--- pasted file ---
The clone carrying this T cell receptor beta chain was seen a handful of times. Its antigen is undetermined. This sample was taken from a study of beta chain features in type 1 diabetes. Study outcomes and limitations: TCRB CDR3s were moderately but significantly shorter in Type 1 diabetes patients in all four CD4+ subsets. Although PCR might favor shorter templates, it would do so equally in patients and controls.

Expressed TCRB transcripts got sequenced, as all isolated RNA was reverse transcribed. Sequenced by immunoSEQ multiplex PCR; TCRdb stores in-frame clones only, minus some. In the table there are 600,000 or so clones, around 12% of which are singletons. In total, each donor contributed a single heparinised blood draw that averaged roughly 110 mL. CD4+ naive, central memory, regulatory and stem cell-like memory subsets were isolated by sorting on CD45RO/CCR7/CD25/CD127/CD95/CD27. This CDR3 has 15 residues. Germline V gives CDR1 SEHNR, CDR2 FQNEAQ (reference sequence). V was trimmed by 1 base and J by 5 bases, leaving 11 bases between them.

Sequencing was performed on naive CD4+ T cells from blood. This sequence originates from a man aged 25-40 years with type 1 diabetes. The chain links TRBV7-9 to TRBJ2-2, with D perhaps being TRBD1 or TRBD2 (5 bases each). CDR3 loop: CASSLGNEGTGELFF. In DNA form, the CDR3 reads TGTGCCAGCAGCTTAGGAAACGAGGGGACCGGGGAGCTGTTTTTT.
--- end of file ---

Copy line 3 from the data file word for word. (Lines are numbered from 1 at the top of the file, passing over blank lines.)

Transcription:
Sequencing was performed on naive CD4+ T cells from blood. This sequence originates from a man aged 25-40 years with type 1 diabetes. The chain links TRBV7-9 to TRBJ2-2, with D perhaps being TRBD1 or TRBD2 (5 bases each). CDR3 loop: CASSLGNEGTGELFF. In DNA form, the CDR3 reads TGTGCCAGCAGCTTAGGAAACGAGGGGACCGGGGAGCTGTTTTTT.